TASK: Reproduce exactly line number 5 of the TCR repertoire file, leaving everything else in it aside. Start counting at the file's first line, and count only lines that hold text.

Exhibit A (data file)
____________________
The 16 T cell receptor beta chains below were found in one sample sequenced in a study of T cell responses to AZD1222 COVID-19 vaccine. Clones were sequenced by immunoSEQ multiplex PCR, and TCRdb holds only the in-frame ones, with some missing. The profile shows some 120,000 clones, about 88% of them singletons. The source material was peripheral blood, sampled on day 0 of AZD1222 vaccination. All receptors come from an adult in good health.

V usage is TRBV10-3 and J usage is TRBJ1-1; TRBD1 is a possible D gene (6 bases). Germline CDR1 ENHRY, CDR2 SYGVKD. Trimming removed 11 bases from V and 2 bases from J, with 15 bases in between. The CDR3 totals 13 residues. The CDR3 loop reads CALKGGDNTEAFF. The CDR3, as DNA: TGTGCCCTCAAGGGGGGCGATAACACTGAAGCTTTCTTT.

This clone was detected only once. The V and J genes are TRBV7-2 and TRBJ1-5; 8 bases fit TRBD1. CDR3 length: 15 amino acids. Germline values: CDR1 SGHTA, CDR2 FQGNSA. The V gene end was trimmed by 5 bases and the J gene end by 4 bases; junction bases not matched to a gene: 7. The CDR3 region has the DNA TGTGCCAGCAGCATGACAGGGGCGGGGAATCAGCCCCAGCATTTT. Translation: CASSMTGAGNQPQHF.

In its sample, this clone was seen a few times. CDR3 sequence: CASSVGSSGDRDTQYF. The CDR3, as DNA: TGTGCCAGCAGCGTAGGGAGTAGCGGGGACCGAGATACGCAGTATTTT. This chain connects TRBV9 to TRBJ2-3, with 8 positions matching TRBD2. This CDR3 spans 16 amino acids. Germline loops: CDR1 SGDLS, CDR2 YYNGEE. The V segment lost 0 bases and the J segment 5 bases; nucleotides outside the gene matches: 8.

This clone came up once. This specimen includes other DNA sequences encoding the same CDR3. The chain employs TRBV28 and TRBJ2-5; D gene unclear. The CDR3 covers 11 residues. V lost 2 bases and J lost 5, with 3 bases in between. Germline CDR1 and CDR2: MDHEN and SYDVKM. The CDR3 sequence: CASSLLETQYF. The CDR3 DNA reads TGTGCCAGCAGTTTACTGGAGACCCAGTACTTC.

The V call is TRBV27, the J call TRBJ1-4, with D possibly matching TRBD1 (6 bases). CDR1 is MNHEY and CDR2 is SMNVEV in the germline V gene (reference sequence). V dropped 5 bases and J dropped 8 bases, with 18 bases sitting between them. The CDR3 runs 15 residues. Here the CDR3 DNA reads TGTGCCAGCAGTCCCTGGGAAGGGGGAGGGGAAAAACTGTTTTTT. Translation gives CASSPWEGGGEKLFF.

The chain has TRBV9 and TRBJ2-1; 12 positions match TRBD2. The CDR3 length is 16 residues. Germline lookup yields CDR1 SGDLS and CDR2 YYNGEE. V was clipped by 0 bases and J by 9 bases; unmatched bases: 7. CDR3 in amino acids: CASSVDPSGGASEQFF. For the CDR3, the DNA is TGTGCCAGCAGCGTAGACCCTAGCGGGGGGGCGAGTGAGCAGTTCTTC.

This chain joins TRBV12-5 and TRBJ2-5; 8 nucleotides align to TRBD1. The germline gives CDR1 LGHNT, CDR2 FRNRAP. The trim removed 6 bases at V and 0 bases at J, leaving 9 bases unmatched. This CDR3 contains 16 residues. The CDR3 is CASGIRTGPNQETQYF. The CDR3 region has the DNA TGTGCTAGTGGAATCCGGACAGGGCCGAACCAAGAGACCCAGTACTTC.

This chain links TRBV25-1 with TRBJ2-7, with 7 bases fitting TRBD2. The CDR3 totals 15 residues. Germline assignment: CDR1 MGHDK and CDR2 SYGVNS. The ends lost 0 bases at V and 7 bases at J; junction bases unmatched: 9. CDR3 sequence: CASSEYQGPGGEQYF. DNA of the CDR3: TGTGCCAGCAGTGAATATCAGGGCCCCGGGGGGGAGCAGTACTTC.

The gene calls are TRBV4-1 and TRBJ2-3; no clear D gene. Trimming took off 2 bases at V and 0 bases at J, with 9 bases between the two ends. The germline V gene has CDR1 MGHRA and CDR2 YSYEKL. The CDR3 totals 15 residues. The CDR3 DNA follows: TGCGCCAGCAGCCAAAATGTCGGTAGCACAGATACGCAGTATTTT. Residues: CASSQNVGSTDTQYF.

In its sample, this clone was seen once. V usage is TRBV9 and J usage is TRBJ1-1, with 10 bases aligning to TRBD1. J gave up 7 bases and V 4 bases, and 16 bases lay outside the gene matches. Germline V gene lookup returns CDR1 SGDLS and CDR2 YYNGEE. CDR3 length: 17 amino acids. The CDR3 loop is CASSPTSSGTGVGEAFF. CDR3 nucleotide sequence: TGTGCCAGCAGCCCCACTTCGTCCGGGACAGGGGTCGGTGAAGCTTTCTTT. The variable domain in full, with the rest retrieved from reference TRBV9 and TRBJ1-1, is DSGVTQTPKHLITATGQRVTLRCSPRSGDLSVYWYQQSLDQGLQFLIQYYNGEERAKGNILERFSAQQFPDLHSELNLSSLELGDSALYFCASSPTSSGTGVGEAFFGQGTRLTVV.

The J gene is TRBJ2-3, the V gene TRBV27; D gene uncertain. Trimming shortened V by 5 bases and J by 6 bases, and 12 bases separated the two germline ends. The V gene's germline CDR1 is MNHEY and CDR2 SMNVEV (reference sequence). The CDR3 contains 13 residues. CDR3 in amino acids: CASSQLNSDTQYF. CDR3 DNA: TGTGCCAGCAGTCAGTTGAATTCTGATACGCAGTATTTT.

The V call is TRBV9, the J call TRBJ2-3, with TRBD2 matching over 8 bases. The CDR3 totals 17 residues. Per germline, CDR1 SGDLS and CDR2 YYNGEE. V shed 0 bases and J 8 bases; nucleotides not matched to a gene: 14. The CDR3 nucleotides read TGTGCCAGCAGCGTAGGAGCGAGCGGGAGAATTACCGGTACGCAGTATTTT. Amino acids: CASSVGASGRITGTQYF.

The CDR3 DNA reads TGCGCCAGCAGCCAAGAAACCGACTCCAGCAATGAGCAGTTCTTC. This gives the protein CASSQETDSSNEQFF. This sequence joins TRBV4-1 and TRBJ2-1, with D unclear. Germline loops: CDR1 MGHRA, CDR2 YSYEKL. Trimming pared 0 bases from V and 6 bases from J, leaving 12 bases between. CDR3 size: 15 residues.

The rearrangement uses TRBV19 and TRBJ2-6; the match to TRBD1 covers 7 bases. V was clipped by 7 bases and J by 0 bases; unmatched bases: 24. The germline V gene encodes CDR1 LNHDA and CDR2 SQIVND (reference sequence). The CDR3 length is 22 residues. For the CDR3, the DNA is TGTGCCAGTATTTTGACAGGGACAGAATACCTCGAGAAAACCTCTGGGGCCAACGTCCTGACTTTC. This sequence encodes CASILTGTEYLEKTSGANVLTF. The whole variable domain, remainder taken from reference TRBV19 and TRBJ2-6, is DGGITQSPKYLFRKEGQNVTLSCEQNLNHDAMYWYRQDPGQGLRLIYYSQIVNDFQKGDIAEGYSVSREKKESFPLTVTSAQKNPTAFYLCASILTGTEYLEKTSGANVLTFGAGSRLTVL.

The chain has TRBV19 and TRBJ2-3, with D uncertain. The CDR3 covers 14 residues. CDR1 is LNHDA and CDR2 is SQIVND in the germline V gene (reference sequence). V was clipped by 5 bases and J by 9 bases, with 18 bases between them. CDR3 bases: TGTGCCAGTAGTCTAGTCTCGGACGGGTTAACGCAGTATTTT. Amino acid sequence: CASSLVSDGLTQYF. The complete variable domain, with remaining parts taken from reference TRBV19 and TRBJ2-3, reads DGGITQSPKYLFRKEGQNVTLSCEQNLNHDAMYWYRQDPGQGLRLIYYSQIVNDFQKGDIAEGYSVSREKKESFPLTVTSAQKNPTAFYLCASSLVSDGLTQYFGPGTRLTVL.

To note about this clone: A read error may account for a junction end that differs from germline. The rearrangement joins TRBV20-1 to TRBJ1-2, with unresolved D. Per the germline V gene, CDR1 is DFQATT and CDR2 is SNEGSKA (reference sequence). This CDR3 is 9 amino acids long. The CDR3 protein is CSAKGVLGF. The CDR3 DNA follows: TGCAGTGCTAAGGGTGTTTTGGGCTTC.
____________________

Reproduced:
This clone came up once. This specimen includes other DNA sequences encoding the same CDR3. The chain employs TRBV28 and TRBJ2-5; D gene unclear. The CDR3 covers 11 residues. V lost 2 bases and J lost 5, with 3 bases in between. Germline CDR1 and CDR2: MDHEN and SYDVKM. The CDR3 sequence: CASSLLETQYF. The CDR3 DNA reads TGTGCCAGCAGTTTACTGGAGACCCAGTACTTC.